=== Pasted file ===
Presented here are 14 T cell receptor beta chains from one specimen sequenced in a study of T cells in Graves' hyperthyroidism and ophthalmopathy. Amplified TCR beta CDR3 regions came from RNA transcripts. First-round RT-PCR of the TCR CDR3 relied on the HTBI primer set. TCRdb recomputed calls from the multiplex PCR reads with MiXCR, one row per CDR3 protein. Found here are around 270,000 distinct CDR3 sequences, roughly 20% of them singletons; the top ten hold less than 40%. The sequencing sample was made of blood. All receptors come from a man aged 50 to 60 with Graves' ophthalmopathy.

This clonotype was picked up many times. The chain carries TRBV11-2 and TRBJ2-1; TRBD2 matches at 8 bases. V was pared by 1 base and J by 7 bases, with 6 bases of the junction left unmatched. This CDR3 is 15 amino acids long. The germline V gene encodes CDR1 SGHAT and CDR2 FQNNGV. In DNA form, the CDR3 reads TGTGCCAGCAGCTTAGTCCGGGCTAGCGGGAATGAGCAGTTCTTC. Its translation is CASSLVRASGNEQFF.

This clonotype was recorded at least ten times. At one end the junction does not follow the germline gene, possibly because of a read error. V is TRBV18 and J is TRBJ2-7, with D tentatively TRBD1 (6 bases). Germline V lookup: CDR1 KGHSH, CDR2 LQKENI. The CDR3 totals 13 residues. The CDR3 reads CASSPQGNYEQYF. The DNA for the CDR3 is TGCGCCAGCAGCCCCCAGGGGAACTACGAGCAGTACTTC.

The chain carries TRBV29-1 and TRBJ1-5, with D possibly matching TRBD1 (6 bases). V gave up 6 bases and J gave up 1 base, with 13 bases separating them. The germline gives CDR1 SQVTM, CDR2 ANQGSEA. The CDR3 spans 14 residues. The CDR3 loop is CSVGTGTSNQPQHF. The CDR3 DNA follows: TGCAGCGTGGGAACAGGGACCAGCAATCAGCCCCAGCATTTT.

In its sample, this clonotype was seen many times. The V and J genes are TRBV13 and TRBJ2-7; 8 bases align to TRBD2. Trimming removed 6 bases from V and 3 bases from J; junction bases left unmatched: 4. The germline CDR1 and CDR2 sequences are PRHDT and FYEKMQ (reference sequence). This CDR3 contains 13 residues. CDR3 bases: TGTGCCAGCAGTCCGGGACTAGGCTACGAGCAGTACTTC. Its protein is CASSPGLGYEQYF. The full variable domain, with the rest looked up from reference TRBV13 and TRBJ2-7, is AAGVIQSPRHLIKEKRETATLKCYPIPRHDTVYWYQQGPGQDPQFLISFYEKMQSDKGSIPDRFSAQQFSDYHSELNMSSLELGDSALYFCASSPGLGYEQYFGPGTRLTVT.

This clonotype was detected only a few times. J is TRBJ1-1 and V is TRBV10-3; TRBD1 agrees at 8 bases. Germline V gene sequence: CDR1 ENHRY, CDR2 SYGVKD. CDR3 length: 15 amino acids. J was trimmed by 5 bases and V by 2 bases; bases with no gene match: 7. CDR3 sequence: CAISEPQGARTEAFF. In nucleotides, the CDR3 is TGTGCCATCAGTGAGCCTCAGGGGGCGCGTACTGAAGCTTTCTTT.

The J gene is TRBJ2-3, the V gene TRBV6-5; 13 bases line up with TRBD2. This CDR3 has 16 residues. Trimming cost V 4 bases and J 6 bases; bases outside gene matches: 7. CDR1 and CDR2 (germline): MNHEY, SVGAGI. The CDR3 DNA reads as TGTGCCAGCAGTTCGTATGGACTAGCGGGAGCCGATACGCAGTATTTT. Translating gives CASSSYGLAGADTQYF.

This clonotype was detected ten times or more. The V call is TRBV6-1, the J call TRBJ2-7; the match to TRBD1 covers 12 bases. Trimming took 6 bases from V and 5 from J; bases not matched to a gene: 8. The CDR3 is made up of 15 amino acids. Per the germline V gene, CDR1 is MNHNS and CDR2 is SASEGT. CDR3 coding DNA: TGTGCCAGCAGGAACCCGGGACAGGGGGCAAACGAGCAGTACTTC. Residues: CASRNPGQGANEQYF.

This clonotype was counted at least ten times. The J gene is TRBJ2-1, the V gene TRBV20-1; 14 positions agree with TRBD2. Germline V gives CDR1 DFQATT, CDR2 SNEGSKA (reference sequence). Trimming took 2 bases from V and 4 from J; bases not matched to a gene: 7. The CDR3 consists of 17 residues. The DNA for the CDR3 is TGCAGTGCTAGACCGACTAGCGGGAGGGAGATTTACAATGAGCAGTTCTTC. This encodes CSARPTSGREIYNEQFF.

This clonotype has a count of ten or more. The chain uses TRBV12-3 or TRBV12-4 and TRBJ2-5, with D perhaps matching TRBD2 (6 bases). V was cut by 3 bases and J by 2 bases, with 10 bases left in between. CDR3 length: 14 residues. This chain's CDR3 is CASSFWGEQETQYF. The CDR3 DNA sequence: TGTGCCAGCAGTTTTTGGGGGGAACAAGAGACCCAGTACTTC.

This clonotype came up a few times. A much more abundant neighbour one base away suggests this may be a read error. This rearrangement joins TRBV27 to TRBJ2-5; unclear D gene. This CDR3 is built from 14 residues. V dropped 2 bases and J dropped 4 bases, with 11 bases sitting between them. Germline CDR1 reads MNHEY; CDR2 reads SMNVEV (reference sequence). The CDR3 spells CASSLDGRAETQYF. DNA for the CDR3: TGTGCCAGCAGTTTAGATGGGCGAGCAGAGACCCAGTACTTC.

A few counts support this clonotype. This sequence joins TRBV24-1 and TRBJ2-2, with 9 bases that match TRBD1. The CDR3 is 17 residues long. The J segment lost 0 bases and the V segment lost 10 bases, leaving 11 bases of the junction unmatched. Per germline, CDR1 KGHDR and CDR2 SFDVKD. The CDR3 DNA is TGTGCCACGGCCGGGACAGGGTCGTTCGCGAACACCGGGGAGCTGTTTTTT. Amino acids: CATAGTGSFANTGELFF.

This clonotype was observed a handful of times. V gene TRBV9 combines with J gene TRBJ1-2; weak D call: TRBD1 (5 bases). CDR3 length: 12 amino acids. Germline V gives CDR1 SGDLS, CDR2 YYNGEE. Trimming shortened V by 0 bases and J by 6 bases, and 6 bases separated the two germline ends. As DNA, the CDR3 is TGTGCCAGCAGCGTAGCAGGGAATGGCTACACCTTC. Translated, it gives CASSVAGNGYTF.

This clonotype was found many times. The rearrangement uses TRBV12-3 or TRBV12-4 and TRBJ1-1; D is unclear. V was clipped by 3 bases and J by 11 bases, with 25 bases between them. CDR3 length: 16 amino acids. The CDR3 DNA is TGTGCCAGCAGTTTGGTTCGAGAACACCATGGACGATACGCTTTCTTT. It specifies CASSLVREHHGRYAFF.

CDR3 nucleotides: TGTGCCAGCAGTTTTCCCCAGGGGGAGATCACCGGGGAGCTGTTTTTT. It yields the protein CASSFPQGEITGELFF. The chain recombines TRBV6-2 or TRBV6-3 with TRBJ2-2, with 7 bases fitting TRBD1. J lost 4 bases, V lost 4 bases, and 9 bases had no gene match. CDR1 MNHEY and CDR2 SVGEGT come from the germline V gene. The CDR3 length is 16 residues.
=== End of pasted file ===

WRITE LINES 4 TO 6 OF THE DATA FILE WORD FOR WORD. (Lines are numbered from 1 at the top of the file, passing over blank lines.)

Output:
The chain carries TRBV29-1 and TRBJ1-5, with D possibly matching TRBD1 (6 bases). V gave up 6 bases and J gave up 1 base, with 13 bases separating them. The germline gives CDR1 SQVTM, CDR2 ANQGSEA. The CDR3 spans 14 residues. The CDR3 loop is CSVGTGTSNQPQHF. The CDR3 DNA follows: TGCAGCGTGGGAACAGGGACCAGCAATCAGCCCCAGCATTTT.

In its sample, this clonotype was seen many times. The V and J genes are TRBV13 and TRBJ2-7; 8 bases align to TRBD2. Trimming removed 6 bases from V and 3 bases from J; junction bases left unmatched: 4. The germline CDR1 and CDR2 sequences are PRHDT and FYEKMQ (reference sequence). This CDR3 contains 13 residues. CDR3 bases: TGTGCCAGCAGTCCGGGACTAGGCTACGAGCAGTACTTC. Its protein is CASSPGLGYEQYF. The full variable domain, with the rest looked up from reference TRBV13 and TRBJ2-7, is AAGVIQSPRHLIKEKRETATLKCYPIPRHDTVYWYQQGPGQDPQFLISFYEKMQSDKGSIPDRFSAQQFSDYHSELNMSSLELGDSALYFCASSPGLGYEQYFGPGTRLTVT.

This clonotype was detected only a few times. J is TRBJ1-1 and V is TRBV10-3; TRBD1 agrees at 8 bases. Germline V gene sequence: CDR1 ENHRY, CDR2 SYGVKD. CDR3 length: 15 amino acids. J was trimmed by 5 bases and V by 2 bases; bases with no gene match: 7. CDR3 sequence: CAISEPQGARTEAFF. In nucleotides, the CDR3 is TGTGCCATCAGTGAGCCTCAGGGGGCGCGTACTGAAGCTTTCTTT.